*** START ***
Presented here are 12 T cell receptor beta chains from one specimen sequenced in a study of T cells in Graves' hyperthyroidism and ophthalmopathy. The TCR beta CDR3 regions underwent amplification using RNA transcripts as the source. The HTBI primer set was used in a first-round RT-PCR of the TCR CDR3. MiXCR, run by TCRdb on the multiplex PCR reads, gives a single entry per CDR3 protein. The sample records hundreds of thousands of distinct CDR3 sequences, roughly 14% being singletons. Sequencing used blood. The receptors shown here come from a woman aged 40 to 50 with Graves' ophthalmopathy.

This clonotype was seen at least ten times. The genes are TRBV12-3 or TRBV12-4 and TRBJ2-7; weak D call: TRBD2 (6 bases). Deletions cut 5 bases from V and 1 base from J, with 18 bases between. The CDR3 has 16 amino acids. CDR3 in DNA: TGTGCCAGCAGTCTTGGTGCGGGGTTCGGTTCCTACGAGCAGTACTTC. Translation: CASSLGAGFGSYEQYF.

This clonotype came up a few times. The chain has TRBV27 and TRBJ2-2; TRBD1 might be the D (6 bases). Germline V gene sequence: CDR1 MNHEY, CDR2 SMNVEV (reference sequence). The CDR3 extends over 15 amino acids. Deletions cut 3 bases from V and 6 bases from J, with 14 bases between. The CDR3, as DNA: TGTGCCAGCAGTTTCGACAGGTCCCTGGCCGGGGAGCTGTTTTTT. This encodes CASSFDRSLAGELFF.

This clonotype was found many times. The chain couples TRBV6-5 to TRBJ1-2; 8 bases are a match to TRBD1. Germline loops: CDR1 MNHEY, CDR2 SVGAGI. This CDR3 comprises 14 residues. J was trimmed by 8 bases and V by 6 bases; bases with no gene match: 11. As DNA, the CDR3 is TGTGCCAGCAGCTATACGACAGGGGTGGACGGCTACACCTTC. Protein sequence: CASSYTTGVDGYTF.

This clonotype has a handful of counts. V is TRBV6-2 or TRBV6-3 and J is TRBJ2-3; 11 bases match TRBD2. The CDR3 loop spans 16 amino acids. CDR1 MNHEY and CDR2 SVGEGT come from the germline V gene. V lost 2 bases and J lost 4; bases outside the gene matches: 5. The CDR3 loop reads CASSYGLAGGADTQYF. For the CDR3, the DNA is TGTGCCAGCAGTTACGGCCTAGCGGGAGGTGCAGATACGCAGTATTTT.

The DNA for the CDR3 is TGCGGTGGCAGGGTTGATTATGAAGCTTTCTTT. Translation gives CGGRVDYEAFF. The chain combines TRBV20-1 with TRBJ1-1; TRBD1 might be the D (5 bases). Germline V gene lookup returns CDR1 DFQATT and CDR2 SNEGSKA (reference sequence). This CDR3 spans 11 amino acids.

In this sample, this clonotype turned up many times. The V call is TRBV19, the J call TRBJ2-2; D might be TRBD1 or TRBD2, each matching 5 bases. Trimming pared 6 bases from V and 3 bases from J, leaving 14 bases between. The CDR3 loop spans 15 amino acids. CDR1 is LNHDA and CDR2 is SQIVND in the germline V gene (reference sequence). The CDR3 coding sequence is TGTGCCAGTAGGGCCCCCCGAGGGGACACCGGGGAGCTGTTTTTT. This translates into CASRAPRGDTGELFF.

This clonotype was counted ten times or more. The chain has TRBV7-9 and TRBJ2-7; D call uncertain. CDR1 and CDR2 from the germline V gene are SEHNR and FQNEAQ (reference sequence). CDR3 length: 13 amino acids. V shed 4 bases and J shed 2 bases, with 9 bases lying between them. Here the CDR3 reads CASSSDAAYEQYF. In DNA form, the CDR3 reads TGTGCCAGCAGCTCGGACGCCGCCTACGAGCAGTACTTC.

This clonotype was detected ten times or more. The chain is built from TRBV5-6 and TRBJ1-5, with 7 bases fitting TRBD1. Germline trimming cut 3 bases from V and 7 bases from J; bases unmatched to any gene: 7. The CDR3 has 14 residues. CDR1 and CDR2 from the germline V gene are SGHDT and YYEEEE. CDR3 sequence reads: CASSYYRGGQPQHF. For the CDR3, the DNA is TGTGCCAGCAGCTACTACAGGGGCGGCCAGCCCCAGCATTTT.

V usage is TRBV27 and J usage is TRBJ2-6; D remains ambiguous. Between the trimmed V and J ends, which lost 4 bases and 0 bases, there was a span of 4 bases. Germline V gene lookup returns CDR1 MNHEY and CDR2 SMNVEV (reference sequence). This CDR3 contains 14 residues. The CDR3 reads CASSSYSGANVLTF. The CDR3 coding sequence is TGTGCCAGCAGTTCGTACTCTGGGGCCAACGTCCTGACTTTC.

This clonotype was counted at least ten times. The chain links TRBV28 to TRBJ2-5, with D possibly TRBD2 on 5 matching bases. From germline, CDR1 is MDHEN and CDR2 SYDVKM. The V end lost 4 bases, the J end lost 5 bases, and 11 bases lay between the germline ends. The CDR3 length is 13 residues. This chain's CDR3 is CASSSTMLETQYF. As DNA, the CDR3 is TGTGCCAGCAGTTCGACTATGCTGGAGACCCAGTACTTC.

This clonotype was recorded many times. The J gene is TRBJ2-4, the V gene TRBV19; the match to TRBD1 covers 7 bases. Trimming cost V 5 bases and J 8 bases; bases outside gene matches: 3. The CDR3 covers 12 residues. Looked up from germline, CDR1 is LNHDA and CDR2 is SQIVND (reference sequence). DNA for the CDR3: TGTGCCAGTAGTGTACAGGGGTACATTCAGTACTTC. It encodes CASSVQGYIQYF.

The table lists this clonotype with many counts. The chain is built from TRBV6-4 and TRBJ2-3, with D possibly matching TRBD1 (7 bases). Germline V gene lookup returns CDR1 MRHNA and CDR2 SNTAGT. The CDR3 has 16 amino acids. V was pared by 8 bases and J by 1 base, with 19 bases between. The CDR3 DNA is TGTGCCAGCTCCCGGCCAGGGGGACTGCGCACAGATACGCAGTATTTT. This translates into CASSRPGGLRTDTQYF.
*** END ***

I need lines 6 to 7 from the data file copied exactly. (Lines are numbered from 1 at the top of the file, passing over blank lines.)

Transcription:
The DNA for the CDR3 is TGCGGTGGCAGGGTTGATTATGAAGCTTTCTTT. Translation gives CGGRVDYEAFF. The chain combines TRBV20-1 with TRBJ1-1; TRBD1 might be the D (5 bases). Germline V gene lookup returns CDR1 DFQATT and CDR2 SNEGSKA (reference sequence). This CDR3 spans 11 amino acids.

In this sample, this clonotype turned up many times. The V call is TRBV19, the J call TRBJ2-2; D might be TRBD1 or TRBD2, each matching 5 bases. Trimming pared 6 bases from V and 3 bases from J, leaving 14 bases between. The CDR3 loop spans 15 amino acids. CDR1 is LNHDA and CDR2 is SQIVND in the germline V gene (reference sequence). The CDR3 coding sequence is TGTGCCAGTAGGGCCCCCCGAGGGGACACCGGGGAGCTGTTTTTT. This translates into CASRAPRGDTGELFF.